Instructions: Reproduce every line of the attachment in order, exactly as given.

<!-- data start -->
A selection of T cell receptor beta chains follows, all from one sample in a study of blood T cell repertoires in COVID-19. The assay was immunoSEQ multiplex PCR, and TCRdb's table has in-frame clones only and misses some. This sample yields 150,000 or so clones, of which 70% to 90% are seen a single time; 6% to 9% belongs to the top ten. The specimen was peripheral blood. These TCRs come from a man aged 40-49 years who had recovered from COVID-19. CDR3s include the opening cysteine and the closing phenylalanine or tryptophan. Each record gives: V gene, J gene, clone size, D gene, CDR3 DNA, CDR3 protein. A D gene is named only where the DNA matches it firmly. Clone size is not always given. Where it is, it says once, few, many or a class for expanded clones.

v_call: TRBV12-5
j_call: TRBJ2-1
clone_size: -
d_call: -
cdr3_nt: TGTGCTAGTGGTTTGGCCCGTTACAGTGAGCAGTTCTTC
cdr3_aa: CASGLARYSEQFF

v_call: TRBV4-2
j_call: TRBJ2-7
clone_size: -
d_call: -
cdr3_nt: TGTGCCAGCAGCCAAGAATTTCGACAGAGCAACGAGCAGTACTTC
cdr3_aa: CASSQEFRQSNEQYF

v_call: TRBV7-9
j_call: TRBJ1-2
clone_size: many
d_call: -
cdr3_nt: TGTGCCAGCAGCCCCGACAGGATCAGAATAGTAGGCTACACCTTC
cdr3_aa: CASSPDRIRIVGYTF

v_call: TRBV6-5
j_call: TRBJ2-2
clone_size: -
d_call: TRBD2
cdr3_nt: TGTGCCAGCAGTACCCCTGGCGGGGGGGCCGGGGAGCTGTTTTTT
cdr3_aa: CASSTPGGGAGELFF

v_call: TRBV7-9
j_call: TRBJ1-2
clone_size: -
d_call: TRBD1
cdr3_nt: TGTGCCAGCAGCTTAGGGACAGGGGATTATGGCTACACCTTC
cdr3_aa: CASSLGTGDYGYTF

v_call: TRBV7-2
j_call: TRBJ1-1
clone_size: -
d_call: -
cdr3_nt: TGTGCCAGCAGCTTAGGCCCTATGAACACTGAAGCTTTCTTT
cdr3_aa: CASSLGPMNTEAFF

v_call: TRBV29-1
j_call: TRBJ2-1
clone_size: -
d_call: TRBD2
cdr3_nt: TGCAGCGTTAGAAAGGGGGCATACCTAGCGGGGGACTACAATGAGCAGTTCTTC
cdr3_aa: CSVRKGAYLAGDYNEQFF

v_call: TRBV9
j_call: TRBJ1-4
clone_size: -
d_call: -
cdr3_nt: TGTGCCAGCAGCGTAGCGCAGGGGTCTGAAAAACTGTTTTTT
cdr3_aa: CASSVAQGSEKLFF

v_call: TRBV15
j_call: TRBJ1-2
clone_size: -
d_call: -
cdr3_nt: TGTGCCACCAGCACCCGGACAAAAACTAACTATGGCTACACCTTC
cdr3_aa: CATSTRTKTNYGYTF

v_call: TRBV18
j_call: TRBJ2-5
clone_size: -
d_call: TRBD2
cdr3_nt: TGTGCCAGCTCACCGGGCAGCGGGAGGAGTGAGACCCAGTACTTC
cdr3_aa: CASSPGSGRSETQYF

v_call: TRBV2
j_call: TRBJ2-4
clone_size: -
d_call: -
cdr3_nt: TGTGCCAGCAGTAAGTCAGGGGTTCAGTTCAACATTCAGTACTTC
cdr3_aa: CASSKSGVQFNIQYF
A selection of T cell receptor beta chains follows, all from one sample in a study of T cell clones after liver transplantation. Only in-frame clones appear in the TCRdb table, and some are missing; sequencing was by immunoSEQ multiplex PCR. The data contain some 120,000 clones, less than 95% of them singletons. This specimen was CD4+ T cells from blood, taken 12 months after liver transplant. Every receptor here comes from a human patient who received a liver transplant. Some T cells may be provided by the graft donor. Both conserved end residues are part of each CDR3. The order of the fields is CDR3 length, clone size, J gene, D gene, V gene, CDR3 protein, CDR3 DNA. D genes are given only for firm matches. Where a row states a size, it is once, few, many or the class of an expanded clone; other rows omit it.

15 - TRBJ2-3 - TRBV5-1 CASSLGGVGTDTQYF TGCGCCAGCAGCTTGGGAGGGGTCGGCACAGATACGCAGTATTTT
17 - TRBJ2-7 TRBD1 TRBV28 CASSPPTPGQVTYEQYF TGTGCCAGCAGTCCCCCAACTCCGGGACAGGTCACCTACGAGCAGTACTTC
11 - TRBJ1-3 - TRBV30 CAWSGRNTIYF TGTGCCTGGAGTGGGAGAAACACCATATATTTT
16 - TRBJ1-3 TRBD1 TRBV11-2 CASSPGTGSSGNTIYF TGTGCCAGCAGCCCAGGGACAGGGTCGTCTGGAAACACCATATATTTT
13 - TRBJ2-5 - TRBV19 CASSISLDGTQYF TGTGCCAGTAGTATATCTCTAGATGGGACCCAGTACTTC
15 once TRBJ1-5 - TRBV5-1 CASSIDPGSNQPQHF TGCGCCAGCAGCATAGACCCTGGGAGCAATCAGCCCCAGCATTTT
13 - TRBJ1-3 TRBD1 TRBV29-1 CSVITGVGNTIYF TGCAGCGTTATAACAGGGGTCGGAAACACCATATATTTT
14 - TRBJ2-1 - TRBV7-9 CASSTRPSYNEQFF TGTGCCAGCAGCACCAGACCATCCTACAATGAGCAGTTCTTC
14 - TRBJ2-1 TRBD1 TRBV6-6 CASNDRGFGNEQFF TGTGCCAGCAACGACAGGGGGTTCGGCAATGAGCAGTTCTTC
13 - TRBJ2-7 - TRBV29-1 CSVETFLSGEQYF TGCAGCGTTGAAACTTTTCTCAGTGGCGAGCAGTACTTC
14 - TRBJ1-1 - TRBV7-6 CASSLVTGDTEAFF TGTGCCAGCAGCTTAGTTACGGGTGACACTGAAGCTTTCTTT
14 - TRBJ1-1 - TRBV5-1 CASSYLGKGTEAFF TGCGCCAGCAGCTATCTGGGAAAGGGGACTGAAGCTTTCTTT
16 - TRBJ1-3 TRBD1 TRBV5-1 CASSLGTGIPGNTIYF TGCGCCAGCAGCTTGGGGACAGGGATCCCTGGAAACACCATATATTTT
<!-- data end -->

A selection of T cell receptor beta chains follows, all from one sample in a study of blood T cell repertoires in COVID-19. The assay was immunoSEQ multiplex PCR, and TCRdb's table has in-frame clones only and misses some. This sample yields 150,000 or so clones, of which 70% to 90% are seen a single time; 6% to 9% belongs to the top ten. The specimen was peripheral blood. These TCRs come from a man aged 40-49 years who had recovered from COVID-19. CDR3s include the opening cysteine and the closing phenylalanine or tryptophan. Each record gives: V gene, J gene, clone size, D gene, CDR3 DNA, CDR3 protein. A D gene is named only where the DNA matches it firmly. Clone size is not always given. Where it is, it says once, few, many or a class for expanded clones.

v_call: TRBV12-5
j_call: TRBJ2-1
clone_size: -
d_call: -
cdr3_nt: TGTGCTAGTGGTTTGGCCCGTTACAGTGAGCAGTTCTTC
cdr3_aa: CASGLARYSEQFF

v_call: TRBV4-2
j_call: TRBJ2-7
clone_size: -
d_call: -
cdr3_nt: TGTGCCAGCAGCCAAGAATTTCGACAGAGCAACGAGCAGTACTTC
cdr3_aa: CASSQEFRQSNEQYF

v_call: TRBV7-9
j_call: TRBJ1-2
clone_size: many
d_call: -
cdr3_nt: TGTGCCAGCAGCCCCGACAGGATCAGAATAGTAGGCTACACCTTC
cdr3_aa: CASSPDRIRIVGYTF

v_call: TRBV6-5
j_call: TRBJ2-2
clone_size: -
d_call: TRBD2
cdr3_nt: TGTGCCAGCAGTACCCCTGGCGGGGGGGCCGGGGAGCTGTTTTTT
cdr3_aa: CASSTPGGGAGELFF

v_call: TRBV7-9
j_call: TRBJ1-2
clone_size: -
d_call: TRBD1
cdr3_nt: TGTGCCAGCAGCTTAGGGACAGGGGATTATGGCTACACCTTC
cdr3_aa: CASSLGTGDYGYTF

v_call: TRBV7-2
j_call: TRBJ1-1
clone_size: -
d_call: -
cdr3_nt: TGTGCCAGCAGCTTAGGCCCTATGAACACTGAAGCTTTCTTT
cdr3_aa: CASSLGPMNTEAFF

v_call: TRBV29-1
j_call: TRBJ2-1
clone_size: -
d_call: TRBD2
cdr3_nt: TGCAGCGTTAGAAAGGGGGCATACCTAGCGGGGGACTACAATGAGCAGTTCTTC
cdr3_aa: CSVRKGAYLAGDYNEQFF

v_call: TRBV9
j_call: TRBJ1-4
clone_size: -
d_call: -
cdr3_nt: TGTGCCAGCAGCGTAGCGCAGGGGTCTGAAAAACTGTTTTTT
cdr3_aa: CASSVAQGSEKLFF

v_call: TRBV15
j_call: TRBJ1-2
clone_size: -
d_call: -
cdr3_nt: TGTGCCACCAGCACCCGGACAAAAACTAACTATGGCTACACCTTC
cdr3_aa: CATSTRTKTNYGYTF

v_call: TRBV18
j_call: TRBJ2-5
clone_size: -
d_call: TRBD2
cdr3_nt: TGTGCCAGCTCACCGGGCAGCGGGAGGAGTGAGACCCAGTACTTC
cdr3_aa: CASSPGSGRSETQYF

v_call: TRBV2
j_call: TRBJ2-4
clone_size: -
d_call: -
cdr3_nt: TGTGCCAGCAGTAAGTCAGGGGTTCAGTTCAACATTCAGTACTTC
cdr3_aa: CASSKSGVQFNIQYF
A selection of T cell receptor beta chains follows, all from one sample in a study of T cell clones after liver transplantation. Only in-frame clones appear in the TCRdb table, and some are missing; sequencing was by immunoSEQ multiplex PCR. The data contain some 120,000 clones, less than 95% of them singletons. This specimen was CD4+ T cells from blood, taken 12 months after liver transplant. Every receptor here comes from a human patient who received a liver transplant. Some T cells may be provided by the graft donor. Both conserved end residues are part of each CDR3. The order of the fields is CDR3 length, clone size, J gene, D gene, V gene, CDR3 protein, CDR3 DNA. D genes are given only for firm matches. Where a row states a size, it is once, few, many or the class of an expanded clone; other rows omit it.

15 - TRBJ2-3 - TRBV5-1 CASSLGGVGTDTQYF TGCGCCAGCAGCTTGGGAGGGGTCGGCACAGATACGCAGTATTTT
17 - TRBJ2-7 TRBD1 TRBV28 CASSPPTPGQVTYEQYF TGTGCCAGCAGTCCCCCAACTCCGGGACAGGTCACCTACGAGCAGTACTTC
11 - TRBJ1-3 - TRBV30 CAWSGRNTIYF TGTGCCTGGAGTGGGAGAAACACCATATATTTT
16 - TRBJ1-3 TRBD1 TRBV11-2 CASSPGTGSSGNTIYF TGTGCCAGCAGCCCAGGGACAGGGTCGTCTGGAAACACCATATATTTT
13 - TRBJ2-5 - TRBV19 CASSISLDGTQYF TGTGCCAGTAGTATATCTCTAGATGGGACCCAGTACTTC
15 once TRBJ1-5 - TRBV5-1 CASSIDPGSNQPQHF TGCGCCAGCAGCATAGACCCTGGGAGCAATCAGCCCCAGCATTTT
13 - TRBJ1-3 TRBD1 TRBV29-1 CSVITGVGNTIYF TGCAGCGTTATAACAGGGGTCGGAAACACCATATATTTT
14 - TRBJ2-1 - TRBV7-9 CASSTRPSYNEQFF TGTGCCAGCAGCACCAGACCATCCTACAATGAGCAGTTCTTC
14 - TRBJ2-1 TRBD1 TRBV6-6 CASNDRGFGNEQFF TGTGCCAGCAACGACAGGGGGTTCGGCAATGAGCAGTTCTTC
13 - TRBJ2-7 - TRBV29-1 CSVETFLSGEQYF TGCAGCGTTGAAACTTTTCTCAGTGGCGAGCAGTACTTC
14 - TRBJ1-1 - TRBV7-6 CASSLVTGDTEAFF TGTGCCAGCAGCTTAGTTACGGGTGACACTGAAGCTTTCTTT
14 - TRBJ1-1 - TRBV5-1 CASSYLGKGTEAFF TGCGCCAGCAGCTATCTGGGAAAGGGGACTGAAGCTTTCTTT
16 - TRBJ1-3 TRBD1 TRBV5-1 CASSLGTGIPGNTIYF TGCGCCAGCAGCTTGGGGACAGGGATCCCTGGAAACACCATATATTTT